Thong Nation?s climax comes at golf-mad Charlie?s not-so-surprise 70th birthday party when all the family, and a few uninvited guests, have gathered in a supposedly luxury seaside villa.

Apologies for the loss of definition, but I have enlarged the photo to provide more impact!


  1. Thong Nation? *Thong Nation*? I have rarely heard a more off-putting title. But actually the 2 books you feature sound funny, entertaining and interesting so will have to check them out.

    1. Moira would it surprise you to hear that the "off-putting" book is on the pile. I was half tempted to mention this one, but was concerned about you perhaps choking on your cornflakes as you browsed the blog and happened on the cover photo!

      I was thinking about introducing clothing features into some of my posts and it seemed an ideal area of commonality between us...... perhaps not.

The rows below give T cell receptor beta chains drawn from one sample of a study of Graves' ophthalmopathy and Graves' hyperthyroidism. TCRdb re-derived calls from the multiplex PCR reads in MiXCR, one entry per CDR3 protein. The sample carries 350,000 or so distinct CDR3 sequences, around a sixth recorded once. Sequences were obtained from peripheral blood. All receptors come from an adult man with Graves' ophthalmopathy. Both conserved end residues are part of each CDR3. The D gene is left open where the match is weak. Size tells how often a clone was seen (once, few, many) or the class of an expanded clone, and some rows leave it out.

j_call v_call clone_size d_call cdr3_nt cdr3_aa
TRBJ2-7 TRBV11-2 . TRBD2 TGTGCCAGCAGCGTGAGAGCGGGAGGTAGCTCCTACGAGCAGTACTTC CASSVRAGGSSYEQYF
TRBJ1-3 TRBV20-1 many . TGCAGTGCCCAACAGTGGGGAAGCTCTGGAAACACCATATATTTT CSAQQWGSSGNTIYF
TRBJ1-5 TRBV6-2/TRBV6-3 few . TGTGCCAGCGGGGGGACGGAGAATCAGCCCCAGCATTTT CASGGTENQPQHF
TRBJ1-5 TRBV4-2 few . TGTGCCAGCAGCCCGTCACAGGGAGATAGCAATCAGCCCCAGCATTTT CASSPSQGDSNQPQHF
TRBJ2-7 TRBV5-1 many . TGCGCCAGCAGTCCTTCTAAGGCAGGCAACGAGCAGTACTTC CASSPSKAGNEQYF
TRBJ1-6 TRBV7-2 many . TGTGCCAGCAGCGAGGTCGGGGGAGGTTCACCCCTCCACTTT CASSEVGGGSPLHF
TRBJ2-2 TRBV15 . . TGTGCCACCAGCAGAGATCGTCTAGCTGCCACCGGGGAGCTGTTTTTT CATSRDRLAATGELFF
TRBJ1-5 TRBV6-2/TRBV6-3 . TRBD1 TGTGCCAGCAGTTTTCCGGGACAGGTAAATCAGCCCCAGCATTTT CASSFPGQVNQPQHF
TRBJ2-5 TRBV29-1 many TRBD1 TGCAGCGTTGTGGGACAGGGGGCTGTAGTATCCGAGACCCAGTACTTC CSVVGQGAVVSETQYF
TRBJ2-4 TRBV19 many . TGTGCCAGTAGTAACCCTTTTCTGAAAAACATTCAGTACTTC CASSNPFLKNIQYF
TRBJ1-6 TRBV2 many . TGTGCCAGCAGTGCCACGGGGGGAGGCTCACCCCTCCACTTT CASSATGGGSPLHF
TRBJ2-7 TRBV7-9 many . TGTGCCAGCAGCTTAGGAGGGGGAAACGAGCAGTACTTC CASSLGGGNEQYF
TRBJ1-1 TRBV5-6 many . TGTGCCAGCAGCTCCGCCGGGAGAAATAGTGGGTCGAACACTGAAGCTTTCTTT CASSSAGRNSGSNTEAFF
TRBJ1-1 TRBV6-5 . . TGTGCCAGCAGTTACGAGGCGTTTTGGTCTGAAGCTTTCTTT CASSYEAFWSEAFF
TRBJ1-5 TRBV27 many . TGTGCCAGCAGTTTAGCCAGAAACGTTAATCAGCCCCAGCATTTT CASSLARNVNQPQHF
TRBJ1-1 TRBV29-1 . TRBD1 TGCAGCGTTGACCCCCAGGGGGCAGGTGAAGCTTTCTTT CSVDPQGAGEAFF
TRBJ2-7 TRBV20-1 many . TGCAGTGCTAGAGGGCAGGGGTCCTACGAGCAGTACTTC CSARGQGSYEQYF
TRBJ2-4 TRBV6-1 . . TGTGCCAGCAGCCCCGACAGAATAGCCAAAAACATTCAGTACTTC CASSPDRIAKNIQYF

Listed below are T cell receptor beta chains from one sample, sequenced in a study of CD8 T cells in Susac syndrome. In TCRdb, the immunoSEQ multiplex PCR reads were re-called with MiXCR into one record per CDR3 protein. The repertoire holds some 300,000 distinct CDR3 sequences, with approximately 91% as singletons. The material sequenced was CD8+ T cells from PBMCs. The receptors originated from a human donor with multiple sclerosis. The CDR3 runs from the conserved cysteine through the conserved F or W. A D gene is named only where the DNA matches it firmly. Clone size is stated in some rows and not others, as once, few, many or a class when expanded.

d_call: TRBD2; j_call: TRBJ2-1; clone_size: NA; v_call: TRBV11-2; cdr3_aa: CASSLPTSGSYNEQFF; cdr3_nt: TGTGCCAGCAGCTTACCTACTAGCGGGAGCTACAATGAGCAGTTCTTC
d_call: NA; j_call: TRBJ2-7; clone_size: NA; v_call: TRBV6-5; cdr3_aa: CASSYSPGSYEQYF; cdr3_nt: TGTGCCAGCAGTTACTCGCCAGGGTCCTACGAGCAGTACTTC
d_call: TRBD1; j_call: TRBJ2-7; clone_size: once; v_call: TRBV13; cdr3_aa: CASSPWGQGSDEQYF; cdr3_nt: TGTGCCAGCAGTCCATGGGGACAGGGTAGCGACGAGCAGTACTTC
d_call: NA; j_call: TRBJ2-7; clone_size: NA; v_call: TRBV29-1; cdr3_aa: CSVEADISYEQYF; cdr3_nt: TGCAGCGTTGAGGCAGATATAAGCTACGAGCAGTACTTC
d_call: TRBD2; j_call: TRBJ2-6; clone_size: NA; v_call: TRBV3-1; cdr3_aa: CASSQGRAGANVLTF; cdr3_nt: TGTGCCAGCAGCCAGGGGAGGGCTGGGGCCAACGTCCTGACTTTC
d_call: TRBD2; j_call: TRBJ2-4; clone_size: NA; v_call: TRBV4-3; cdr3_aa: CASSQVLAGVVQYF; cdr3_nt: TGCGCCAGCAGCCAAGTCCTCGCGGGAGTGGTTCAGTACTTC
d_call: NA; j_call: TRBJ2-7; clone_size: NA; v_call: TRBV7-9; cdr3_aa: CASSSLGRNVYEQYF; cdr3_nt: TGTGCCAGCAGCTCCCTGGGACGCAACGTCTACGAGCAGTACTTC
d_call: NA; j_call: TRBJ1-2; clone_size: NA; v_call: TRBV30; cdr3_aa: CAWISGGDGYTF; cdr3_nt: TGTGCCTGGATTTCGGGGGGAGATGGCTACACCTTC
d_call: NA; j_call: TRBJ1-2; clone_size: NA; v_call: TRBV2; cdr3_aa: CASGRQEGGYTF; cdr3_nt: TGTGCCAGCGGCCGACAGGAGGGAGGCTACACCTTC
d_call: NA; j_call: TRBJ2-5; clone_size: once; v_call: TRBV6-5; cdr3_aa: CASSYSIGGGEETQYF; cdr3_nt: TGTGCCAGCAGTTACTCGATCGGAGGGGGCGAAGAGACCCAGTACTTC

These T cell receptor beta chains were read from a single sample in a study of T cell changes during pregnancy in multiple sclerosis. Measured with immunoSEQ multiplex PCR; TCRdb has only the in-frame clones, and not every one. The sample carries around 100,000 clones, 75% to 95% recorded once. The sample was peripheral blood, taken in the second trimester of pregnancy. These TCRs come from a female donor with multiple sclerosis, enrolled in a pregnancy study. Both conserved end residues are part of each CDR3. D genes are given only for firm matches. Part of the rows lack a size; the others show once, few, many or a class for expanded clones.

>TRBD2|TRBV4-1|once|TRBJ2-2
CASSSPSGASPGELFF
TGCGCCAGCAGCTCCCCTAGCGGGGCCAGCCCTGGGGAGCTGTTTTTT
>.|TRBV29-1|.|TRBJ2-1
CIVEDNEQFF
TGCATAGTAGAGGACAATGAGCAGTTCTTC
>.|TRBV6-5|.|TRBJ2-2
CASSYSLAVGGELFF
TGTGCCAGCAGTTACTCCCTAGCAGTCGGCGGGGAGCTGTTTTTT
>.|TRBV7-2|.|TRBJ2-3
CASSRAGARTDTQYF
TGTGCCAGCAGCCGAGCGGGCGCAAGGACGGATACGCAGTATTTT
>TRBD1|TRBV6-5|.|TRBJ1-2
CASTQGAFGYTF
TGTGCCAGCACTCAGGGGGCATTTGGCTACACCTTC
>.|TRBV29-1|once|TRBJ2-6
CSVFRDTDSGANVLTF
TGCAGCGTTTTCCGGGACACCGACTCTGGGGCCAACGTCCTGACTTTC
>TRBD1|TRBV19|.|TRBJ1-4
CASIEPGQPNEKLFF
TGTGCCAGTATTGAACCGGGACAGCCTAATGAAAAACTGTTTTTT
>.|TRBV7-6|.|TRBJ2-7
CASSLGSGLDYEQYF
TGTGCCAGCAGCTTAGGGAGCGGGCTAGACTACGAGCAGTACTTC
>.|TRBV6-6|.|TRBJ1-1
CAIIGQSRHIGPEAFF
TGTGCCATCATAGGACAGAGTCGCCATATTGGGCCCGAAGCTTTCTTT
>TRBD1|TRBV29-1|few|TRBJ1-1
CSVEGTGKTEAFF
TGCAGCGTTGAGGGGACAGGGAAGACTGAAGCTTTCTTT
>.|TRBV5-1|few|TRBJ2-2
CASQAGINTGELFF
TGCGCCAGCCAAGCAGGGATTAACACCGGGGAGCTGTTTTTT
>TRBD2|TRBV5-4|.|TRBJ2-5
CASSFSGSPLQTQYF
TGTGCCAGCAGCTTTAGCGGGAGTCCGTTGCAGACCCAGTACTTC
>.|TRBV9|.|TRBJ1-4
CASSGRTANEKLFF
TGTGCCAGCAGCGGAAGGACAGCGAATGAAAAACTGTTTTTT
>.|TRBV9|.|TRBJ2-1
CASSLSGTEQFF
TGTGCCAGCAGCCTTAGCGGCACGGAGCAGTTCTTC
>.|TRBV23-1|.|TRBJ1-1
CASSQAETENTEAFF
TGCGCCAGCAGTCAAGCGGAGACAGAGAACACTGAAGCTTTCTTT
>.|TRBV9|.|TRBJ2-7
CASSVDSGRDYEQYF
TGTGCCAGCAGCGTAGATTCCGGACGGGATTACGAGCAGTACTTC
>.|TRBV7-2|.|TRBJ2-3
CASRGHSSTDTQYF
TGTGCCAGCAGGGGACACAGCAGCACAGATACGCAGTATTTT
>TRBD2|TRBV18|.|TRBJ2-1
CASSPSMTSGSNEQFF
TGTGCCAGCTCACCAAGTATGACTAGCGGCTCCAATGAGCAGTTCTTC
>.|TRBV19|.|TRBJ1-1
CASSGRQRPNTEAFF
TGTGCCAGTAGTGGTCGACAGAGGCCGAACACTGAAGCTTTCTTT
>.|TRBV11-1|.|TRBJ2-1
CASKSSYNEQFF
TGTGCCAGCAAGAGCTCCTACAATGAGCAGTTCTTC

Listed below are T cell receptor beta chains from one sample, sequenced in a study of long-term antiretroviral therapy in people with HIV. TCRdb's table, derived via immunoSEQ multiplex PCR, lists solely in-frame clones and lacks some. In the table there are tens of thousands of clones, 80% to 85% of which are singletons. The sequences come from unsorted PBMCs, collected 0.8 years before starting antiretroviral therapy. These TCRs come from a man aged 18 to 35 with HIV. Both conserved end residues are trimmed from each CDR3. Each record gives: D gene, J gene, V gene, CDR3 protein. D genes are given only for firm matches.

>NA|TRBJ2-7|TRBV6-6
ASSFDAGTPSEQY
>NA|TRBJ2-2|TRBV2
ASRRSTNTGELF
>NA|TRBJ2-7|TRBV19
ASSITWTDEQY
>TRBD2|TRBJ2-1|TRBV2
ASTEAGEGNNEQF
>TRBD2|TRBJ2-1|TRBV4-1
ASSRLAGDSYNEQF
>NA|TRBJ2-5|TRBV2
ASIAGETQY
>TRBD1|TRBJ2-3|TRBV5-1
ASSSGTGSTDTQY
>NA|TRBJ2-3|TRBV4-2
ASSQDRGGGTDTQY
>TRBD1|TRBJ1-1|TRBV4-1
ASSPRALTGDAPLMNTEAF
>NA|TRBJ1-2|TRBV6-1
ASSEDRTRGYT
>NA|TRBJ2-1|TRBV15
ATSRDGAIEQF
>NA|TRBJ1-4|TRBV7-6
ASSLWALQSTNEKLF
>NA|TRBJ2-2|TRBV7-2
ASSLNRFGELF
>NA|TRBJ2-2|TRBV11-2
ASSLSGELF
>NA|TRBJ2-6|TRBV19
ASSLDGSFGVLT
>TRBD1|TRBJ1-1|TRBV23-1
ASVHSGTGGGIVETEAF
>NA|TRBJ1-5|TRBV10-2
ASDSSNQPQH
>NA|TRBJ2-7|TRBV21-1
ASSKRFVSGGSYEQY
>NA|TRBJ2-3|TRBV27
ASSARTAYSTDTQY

Shall I upload the book cover to the post - I'll let you decide. You have been warned!

    2. Col, I absolutely have to see this cover. Please upload. I take full responsibility.

    3. Moira - you're wish is granted. I can't wait to see a CiB blog post on this one!
      What's that? Sorry, I was momentarily distracted by a flying pig shooting past my window.

    4. OK, it's even more outrageous than I thought it would be. Perhaps when I start a blog called No Clothes in Books....

  2. Col, the first one sounds more interesting, as does the cover of the book. Tell us what you thought of them.

    1. Full reports will undoubtedly follow as and when I read them. I'd struggle to choose between the two as the both have interesting covers and plot lines. I like off-beat, black humour in my reading.

  3. Col - I admit, the title Thong Nation really is off-putting. But the two books you've described sound like witty treatments of life in an often-very alienating world. And a book about a crime writer? Well, that strikes home... ;-)